The CEO of GitHub, which caters to coders, thinks automation will bring an end to traditional software programming
Business Insider/Becky Peterson
That was main idea behind GitHub CEO Chris Wanstrath's final keynote address on Wednesday, as he spoke to a room of programmers and developers at GitHub Universe, the popular development platform's annual user conference.
"We think the future of coding is no coding at all," said Wanstrath, who announced in August that he'd be stepping down as the company's CEO as soon as he can find a replacement.
"Typing on a computer is such a low-fidelity way of exchanging information with a system," he said, adding that sending verbal commands to a computer will someday be the normal way of creating software. "We're really excited about seeing what this does for the future of software development."
GitHub is, at its core, a business sustained by coders. But it's long strived to make software development more accessible and efficient. With its extensive libraries of pre-written code and forums for troubleshooting, the company has been lauded as the "Facebook for programmers," giving its developer audience a go-to hub to collaborate on software.
Moving forward, the fastest road to making coding easier is to just automate the whole processes, Wanstrath said. That way humans can focus on the higher-level strategy and design of software.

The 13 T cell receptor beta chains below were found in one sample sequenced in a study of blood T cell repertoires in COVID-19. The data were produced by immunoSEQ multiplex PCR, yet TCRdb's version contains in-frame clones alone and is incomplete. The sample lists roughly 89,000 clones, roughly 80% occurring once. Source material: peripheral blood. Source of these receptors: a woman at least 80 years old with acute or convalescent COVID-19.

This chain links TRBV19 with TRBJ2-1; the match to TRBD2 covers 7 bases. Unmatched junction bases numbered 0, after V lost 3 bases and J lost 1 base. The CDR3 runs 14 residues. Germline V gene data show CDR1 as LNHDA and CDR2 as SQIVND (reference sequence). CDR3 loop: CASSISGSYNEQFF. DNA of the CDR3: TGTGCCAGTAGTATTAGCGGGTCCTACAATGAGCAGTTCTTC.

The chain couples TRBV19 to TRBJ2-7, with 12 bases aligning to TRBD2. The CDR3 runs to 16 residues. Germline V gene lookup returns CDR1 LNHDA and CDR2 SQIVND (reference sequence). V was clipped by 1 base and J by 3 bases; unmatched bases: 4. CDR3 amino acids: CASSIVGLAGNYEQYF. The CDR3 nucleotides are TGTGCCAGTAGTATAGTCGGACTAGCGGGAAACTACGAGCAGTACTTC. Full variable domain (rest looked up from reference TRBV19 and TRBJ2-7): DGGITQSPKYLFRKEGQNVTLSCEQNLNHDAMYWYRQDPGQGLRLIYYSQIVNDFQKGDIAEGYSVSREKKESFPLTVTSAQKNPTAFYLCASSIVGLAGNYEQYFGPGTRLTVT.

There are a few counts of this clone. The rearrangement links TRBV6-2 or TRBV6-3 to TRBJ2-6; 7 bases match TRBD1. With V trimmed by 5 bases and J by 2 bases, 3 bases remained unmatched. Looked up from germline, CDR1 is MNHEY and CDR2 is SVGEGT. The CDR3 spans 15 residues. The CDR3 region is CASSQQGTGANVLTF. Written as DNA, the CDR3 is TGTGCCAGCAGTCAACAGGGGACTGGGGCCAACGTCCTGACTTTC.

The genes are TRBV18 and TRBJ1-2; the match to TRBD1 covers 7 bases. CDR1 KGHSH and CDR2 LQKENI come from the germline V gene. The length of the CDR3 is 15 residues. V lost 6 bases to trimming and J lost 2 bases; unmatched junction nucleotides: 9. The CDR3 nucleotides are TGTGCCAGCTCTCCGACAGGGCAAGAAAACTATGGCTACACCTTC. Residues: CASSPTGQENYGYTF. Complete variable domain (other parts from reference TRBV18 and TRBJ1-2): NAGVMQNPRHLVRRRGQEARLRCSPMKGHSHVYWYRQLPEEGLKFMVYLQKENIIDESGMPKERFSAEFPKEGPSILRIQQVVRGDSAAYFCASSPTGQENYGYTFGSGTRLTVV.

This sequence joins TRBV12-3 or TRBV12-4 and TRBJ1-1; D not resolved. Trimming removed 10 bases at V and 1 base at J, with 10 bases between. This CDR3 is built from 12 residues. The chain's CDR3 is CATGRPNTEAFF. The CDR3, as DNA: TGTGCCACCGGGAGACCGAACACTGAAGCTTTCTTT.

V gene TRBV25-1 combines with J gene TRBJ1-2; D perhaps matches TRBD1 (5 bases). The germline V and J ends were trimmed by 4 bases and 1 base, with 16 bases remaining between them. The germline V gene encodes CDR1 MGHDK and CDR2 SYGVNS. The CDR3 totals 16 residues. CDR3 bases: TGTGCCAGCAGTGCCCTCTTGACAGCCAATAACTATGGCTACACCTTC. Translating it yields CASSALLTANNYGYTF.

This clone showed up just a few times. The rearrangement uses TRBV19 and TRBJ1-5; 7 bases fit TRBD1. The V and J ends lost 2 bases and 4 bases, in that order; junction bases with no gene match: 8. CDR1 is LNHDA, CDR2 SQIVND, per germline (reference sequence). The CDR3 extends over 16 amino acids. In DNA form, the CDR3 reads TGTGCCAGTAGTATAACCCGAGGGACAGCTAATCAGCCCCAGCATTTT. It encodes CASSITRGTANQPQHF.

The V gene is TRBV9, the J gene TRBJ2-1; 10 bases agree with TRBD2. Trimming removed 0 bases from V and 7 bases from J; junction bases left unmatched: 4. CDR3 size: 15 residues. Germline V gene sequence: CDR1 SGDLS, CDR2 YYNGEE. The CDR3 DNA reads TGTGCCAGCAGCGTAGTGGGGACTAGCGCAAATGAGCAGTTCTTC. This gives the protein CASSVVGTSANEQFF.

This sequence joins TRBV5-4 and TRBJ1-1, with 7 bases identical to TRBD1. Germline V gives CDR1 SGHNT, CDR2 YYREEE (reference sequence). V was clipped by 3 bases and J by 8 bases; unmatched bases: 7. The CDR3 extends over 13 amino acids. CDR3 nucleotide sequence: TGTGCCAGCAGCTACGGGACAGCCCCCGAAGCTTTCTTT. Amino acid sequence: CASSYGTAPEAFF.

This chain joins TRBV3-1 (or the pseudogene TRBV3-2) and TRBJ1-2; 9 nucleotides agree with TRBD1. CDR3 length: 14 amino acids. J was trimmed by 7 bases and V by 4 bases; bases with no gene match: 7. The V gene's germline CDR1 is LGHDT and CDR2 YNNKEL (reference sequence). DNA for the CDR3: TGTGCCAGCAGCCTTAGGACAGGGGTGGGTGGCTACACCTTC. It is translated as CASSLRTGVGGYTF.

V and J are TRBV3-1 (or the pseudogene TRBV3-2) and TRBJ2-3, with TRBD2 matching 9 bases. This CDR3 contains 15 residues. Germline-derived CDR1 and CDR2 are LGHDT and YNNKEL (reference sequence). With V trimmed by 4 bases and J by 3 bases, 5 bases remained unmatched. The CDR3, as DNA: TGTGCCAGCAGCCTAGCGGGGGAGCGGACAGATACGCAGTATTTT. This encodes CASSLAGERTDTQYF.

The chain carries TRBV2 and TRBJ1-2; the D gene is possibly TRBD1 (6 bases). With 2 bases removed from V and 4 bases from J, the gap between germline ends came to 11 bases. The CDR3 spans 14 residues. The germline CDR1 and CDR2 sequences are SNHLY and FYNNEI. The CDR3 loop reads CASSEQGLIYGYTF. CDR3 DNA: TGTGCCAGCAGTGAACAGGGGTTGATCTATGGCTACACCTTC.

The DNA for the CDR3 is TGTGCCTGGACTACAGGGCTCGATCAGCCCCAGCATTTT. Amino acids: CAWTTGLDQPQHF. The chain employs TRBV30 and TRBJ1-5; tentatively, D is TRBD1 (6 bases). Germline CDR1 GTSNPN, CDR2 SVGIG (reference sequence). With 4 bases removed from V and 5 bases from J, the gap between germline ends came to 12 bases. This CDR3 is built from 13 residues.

"Programming isn't about typing, it's about thinking," he said.
Despite Wanstrath's visionary forecast, GitHub didn't unveil any large-scale automation effort on Wednesday.
But the company did announce several data-driven updates to its developer platform. Among the new features is an automated security alert that will tell development teams when a piece of code in their software has a vulnerability. The feature will also alert users to known security fixes.
Additionally, GitHub is adding a newsfeed to help users find open-source projects to participate in and find out what's popular within the community. It's also updating its "explore" feature.
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